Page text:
Now is the ideal time to consider forcing some rhubarb crowns for extra early, juicy crops. What could be nicer than the first tender, sweet and flavoursome sticks, harvested in February when so little fresh fruit is available?
There are two options for forcing rhubarb; it can be done outside, in situ, or clumps can be brought indoors. The latter provides even earlier results but is a little more arduous.
For forcing in the garden, select a robust clump and provide cover with an upturned dustbin, weighted down with clods or a rock so that it isn’t blown over during periods of high winds. The bin should be removed 3-4 weeks later by which time the basal buds should have been encouraged to make sufficient growth for harvest.
Alternatively carefully dig up an established clump and bring it into a cellar, or garage or shed, and place the roots in a large polythene bag or sheet. Cover and await results in often just 2 weeks time. Water as required and then re-plant in the garden straight after harvesting has completed.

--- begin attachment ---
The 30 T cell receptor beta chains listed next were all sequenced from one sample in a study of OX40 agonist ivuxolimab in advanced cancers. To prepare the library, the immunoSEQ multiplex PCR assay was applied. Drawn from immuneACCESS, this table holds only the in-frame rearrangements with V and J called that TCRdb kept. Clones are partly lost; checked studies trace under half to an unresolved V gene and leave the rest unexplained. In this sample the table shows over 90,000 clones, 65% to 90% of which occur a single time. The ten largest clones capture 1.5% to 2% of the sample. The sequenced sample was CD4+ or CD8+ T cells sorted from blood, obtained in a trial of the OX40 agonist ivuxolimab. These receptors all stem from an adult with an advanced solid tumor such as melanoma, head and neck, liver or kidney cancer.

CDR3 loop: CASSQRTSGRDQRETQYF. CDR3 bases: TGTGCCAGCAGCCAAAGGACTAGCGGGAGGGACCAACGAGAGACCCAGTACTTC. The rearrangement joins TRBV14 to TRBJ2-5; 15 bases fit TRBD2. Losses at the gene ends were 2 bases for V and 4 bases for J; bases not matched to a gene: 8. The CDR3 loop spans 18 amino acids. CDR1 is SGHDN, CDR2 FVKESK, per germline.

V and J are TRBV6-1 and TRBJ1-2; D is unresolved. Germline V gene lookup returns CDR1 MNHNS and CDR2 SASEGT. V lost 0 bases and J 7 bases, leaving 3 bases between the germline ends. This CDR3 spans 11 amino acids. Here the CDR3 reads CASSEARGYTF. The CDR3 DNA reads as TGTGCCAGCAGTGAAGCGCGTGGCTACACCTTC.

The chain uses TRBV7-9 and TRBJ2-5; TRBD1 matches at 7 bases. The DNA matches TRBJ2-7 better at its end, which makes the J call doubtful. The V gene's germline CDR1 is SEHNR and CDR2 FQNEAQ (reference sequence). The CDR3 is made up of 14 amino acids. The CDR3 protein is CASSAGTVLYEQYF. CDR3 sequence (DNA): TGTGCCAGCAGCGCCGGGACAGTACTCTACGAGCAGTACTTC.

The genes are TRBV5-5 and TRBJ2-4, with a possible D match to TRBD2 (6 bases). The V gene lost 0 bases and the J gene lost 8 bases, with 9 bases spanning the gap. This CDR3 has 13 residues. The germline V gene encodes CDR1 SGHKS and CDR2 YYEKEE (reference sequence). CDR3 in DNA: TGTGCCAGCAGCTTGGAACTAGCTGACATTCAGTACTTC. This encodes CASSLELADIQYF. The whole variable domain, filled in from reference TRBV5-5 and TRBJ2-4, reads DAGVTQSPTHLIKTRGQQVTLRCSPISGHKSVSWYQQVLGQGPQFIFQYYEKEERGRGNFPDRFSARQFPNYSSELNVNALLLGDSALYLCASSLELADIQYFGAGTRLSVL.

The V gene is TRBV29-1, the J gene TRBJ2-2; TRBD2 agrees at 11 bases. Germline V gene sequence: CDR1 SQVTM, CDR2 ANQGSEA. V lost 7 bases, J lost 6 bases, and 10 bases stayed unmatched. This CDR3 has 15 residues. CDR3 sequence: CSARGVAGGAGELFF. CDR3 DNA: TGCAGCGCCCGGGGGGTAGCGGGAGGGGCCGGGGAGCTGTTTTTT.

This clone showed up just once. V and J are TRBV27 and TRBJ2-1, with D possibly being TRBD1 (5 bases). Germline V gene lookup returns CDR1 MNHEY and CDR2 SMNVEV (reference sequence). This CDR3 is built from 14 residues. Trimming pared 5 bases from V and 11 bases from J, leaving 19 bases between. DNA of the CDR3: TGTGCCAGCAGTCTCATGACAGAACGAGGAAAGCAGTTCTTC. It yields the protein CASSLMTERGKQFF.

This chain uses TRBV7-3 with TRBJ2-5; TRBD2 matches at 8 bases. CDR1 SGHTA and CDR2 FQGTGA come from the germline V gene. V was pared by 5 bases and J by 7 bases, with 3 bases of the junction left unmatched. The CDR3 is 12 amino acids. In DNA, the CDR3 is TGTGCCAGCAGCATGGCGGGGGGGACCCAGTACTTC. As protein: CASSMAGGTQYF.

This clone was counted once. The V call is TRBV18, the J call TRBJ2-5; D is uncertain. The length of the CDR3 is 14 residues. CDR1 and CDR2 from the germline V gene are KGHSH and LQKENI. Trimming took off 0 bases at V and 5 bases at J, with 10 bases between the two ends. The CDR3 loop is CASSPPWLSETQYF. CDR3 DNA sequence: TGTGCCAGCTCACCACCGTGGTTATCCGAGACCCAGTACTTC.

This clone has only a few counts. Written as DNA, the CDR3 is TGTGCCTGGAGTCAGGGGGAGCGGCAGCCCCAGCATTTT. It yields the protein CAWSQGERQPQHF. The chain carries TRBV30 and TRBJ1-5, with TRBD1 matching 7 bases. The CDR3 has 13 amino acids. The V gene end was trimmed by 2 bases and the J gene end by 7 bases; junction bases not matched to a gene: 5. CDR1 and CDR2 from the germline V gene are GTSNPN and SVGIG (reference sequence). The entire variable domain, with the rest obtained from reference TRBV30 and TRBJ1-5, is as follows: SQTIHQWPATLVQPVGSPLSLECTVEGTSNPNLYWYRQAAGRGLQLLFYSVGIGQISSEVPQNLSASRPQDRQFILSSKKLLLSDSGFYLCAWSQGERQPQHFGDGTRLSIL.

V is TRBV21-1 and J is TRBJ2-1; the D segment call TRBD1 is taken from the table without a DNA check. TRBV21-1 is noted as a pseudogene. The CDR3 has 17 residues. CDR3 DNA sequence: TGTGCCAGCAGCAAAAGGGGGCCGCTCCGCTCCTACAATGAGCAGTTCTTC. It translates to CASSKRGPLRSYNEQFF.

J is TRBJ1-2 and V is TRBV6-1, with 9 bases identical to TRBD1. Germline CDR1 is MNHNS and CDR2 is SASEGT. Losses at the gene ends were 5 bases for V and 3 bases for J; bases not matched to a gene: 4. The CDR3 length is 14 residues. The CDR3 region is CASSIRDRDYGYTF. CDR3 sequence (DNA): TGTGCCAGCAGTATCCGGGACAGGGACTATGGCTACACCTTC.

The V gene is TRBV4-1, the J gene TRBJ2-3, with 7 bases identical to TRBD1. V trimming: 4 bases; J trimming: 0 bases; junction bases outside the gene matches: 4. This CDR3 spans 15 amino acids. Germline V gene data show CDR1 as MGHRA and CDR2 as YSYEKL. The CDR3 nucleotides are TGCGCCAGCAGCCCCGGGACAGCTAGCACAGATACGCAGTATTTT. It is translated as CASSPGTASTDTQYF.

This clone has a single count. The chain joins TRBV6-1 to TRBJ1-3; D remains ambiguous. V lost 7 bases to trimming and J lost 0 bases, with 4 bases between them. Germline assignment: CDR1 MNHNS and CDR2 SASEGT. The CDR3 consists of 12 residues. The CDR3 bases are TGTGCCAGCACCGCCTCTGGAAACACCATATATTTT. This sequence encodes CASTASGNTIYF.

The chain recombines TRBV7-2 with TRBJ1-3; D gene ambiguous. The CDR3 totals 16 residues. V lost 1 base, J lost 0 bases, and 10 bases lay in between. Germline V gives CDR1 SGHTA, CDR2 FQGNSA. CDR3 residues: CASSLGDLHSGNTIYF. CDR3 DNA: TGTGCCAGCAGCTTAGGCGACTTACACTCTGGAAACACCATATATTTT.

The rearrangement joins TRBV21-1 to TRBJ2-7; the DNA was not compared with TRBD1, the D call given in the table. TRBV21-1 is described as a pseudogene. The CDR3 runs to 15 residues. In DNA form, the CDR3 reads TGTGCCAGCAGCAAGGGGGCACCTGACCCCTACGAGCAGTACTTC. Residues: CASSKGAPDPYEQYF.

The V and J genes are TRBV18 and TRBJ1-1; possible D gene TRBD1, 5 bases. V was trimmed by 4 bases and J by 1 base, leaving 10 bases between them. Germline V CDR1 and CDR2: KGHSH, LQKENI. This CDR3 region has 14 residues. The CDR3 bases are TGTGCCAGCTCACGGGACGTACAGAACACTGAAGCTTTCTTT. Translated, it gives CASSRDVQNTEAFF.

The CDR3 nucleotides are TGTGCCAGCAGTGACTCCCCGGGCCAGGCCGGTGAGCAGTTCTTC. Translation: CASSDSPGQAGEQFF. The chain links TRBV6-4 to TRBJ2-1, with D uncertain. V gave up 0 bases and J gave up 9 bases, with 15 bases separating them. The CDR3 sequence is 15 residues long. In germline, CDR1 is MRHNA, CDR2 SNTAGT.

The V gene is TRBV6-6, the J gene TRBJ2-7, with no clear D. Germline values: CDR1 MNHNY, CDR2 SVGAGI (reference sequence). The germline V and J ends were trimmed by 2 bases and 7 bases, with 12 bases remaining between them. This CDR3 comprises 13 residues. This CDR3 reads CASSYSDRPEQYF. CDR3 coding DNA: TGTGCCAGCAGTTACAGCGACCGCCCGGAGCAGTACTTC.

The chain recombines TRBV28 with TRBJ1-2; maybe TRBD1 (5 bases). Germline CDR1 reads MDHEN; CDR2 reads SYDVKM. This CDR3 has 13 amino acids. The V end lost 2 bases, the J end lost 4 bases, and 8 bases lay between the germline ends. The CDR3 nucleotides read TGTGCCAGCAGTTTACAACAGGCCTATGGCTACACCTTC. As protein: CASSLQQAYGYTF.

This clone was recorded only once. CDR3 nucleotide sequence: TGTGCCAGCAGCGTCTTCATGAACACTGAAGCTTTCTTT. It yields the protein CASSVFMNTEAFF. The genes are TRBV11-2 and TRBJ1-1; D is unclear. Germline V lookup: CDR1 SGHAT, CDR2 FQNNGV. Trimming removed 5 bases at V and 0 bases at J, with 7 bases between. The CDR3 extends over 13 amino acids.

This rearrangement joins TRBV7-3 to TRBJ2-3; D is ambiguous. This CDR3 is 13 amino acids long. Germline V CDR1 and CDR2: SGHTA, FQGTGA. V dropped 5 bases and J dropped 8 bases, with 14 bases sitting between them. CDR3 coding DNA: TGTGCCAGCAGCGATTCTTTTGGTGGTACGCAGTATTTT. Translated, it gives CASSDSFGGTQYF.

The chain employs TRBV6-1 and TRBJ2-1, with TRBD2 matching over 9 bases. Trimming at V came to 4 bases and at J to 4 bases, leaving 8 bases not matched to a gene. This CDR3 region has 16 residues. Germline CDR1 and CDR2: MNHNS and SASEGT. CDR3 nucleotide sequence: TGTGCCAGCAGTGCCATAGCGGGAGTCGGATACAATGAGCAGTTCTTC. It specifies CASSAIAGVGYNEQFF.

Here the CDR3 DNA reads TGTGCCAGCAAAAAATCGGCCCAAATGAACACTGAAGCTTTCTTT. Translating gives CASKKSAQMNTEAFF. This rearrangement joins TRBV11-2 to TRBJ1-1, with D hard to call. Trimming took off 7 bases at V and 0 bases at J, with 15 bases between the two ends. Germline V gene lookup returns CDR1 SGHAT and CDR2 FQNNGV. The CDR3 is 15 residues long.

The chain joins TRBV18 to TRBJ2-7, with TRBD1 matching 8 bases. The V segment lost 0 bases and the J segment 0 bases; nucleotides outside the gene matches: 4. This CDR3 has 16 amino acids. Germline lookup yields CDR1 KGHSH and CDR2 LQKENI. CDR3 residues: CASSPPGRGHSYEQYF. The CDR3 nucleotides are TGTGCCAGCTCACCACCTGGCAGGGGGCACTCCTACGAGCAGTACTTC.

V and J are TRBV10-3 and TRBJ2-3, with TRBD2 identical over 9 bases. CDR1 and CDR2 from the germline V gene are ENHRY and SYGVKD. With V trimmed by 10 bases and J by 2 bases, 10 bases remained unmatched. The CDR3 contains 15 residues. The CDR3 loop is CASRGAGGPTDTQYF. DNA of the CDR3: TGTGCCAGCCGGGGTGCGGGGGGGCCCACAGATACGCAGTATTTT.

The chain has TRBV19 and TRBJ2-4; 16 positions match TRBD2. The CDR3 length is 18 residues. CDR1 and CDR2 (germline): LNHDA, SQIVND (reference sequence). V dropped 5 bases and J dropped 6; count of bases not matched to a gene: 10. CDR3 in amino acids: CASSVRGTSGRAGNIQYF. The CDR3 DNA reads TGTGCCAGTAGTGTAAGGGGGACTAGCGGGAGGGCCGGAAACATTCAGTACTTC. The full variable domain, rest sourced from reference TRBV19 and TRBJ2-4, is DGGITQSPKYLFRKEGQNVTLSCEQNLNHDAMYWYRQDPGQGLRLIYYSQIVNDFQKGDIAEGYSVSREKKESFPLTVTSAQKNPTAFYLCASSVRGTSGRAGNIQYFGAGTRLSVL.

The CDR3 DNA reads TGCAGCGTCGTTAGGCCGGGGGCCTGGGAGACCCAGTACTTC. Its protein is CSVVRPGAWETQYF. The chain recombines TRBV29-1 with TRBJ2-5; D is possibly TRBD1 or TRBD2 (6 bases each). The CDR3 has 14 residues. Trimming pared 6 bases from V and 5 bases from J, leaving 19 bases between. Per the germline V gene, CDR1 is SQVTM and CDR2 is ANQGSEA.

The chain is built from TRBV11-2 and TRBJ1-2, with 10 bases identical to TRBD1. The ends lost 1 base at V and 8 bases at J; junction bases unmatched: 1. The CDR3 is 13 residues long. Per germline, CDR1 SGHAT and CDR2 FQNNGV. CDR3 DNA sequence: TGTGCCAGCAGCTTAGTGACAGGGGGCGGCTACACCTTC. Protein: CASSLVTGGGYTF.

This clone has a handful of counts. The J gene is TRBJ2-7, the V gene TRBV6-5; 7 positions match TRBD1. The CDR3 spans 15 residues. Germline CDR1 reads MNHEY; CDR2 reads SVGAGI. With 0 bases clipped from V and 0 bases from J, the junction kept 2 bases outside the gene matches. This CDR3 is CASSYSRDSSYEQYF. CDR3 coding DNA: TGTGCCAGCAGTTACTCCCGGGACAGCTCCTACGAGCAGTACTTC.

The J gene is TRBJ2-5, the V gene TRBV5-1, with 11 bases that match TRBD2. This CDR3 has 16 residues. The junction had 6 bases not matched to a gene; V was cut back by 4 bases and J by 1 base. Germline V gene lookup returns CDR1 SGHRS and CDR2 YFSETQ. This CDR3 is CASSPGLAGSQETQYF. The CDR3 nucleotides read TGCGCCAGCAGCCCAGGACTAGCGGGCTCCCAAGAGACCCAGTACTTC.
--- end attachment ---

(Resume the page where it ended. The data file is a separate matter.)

Forced rhubarb can be harvested the first season but should then be left to regain it’s strength the next. Feed well after harvest.
Not all rhubarb varieties are suitable for forcing; Timperley Early is particularly good for forcing, so too is Stockbridge Arrow.